Taxpayers lost and the Court agreed with the IRS's litigation numbers. The taxpayers' basic error was that they did not provide figures for either an opening inventory or closing inventory for each year. The regulations say that to calculate COGS you have to start with the cost of the stuff you have at the start of the year, add to that the cost of the stuff you buy or produce during the year, add to that the allocable portions of what Treas. Reg. 1.471-11 tells you to add, and then subtract the cost of what you still have in stock at the end of the year. The taxpayers provided neither opening nor closing inventory figures. What these taxpayers did instead was add together the cost of what they bought each year and cost of what they produced each year to arrive at $600k COGS. But even those numbers were suspect. Judge Morrison spends pages identifying what crucial information was missing from the record before him and the poor state of the taxpayers records, describing some of the information as “bizarrely recorded.”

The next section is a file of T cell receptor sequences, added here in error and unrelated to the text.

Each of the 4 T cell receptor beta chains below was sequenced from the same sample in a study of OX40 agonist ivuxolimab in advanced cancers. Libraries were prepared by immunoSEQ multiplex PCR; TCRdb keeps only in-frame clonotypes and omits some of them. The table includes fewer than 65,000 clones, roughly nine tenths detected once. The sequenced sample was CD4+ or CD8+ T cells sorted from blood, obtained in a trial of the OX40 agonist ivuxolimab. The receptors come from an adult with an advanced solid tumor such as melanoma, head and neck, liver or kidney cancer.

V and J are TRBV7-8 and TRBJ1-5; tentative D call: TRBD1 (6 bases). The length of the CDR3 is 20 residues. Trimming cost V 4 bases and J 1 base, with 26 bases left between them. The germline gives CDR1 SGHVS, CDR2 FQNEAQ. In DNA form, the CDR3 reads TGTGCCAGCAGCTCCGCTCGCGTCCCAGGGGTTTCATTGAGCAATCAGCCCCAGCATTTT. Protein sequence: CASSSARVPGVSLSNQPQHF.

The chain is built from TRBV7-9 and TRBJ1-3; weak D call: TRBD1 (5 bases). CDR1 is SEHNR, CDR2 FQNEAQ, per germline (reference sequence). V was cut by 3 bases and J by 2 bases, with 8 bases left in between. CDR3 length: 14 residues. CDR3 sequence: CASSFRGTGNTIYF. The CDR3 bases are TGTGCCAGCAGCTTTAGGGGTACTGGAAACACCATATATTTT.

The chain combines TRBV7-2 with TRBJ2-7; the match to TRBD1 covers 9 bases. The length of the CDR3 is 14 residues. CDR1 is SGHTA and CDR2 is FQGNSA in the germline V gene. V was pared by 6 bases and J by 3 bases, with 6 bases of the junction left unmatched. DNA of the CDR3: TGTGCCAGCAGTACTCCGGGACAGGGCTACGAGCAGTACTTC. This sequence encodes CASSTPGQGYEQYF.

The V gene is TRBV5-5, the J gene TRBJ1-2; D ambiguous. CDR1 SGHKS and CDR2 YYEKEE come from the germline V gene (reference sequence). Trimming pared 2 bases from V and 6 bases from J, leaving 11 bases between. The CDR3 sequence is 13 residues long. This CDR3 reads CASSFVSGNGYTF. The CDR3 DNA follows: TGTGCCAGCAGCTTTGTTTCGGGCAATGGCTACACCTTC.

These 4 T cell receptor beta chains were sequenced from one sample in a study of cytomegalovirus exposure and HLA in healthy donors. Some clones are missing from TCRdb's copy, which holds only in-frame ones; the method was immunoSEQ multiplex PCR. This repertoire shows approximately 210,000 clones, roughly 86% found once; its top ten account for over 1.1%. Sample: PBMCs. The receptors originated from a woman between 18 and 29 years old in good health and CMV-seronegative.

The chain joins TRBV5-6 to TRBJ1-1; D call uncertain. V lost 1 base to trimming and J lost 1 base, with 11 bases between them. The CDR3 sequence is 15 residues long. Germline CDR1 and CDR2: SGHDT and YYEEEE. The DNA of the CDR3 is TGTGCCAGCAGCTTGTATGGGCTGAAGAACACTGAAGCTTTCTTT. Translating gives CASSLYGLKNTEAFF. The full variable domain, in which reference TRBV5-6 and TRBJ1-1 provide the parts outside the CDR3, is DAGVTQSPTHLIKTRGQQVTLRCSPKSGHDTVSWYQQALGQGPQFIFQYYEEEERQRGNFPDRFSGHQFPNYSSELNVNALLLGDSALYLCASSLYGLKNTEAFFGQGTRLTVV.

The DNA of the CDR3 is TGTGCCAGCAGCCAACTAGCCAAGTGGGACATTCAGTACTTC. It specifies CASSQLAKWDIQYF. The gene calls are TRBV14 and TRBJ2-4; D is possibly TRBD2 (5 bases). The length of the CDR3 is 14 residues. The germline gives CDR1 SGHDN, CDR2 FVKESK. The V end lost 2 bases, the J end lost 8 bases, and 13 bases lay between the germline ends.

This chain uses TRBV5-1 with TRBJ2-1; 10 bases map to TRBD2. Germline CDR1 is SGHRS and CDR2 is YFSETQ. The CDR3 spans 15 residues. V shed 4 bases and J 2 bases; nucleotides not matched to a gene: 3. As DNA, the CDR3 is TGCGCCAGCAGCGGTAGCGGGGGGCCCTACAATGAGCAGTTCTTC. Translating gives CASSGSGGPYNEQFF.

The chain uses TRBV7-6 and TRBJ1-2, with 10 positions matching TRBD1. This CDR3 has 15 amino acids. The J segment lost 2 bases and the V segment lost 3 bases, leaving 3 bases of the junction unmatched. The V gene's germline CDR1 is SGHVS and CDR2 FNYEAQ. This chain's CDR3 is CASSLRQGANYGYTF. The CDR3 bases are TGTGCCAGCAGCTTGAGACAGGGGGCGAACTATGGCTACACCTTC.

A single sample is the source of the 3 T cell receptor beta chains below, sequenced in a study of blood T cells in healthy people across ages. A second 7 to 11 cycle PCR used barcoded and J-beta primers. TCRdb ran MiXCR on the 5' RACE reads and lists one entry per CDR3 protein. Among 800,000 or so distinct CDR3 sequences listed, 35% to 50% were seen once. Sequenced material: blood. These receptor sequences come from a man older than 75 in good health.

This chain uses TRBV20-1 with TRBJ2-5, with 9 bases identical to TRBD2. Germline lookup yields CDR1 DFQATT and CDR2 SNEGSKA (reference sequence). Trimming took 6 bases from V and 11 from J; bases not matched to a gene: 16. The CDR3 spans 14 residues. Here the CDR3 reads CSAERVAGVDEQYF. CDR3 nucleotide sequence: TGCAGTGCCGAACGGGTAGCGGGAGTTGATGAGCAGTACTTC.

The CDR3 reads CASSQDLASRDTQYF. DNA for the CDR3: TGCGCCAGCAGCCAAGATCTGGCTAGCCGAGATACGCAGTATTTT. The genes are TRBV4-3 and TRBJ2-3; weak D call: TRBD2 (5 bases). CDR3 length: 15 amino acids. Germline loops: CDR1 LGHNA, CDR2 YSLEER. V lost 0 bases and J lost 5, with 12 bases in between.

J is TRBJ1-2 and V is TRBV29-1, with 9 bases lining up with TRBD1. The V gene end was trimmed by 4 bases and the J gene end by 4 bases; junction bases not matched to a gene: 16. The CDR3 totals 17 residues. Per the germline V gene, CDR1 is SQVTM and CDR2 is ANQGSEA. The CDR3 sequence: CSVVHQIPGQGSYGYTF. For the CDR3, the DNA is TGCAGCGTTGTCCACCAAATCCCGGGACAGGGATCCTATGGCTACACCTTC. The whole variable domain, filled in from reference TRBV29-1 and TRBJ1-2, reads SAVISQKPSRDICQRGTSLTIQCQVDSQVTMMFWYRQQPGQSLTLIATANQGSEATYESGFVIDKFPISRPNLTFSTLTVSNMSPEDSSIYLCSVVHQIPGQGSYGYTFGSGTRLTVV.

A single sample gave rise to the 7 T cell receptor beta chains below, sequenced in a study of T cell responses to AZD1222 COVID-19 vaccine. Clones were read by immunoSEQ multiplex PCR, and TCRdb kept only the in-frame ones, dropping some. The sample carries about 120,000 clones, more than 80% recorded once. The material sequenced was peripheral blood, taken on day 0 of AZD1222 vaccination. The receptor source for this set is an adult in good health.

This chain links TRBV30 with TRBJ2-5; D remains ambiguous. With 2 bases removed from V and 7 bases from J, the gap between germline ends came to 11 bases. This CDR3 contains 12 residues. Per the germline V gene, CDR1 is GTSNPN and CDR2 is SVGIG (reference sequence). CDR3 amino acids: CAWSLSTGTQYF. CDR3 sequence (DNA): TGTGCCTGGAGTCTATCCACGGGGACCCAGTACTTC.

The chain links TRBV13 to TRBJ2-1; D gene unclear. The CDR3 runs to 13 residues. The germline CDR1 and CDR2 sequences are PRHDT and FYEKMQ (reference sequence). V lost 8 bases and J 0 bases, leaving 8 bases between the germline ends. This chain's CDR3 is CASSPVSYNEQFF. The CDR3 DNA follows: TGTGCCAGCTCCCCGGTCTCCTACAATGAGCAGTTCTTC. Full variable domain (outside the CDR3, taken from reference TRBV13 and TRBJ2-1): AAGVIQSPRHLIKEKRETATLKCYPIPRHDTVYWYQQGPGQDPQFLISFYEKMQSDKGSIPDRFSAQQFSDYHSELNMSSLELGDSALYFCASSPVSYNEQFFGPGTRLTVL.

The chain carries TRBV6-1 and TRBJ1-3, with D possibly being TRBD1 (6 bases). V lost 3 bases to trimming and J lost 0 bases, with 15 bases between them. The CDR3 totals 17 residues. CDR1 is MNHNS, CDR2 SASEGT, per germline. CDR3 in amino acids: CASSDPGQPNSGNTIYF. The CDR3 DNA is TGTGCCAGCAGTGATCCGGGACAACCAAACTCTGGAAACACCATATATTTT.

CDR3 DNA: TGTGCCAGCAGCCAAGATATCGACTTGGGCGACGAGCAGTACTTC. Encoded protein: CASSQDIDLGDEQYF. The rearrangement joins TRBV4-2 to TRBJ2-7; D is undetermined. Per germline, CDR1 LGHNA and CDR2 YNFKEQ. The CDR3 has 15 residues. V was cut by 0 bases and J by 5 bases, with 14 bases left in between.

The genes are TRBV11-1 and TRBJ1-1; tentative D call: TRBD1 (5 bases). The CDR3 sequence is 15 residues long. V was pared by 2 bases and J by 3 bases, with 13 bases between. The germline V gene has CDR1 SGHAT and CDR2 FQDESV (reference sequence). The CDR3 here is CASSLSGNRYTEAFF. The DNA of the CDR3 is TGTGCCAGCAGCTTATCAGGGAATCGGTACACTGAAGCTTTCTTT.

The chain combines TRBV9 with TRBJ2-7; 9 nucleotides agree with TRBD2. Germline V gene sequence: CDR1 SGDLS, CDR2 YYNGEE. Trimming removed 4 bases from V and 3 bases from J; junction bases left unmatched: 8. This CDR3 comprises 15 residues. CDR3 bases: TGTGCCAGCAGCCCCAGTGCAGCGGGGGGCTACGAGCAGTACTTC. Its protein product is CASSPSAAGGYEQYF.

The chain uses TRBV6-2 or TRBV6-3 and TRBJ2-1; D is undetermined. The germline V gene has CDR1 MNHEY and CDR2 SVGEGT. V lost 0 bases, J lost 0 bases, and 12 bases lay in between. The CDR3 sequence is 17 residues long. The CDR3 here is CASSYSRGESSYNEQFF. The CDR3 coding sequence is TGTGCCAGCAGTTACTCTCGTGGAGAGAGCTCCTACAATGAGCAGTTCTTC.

The case is an object lesson not only in COGS calculations but also in selecting your representative. Wykowski is a litigator and former federal prosecutor---but he does not appear to be a tax attorney. I found no public record on Williams. I am guessing he is an associate in Wykowski’s firm. But gosh darn it, COGS is a gnarly subject and taxpayers who need to tell their story to the IRS and Tax Court probably ought to hire someone who actually knows what they are doing. Judge Morrison sends a strong signal to these and other taxpayers to be more judicious, both in keeping their books and in selecting their representatives. Here is a sampling of the errors: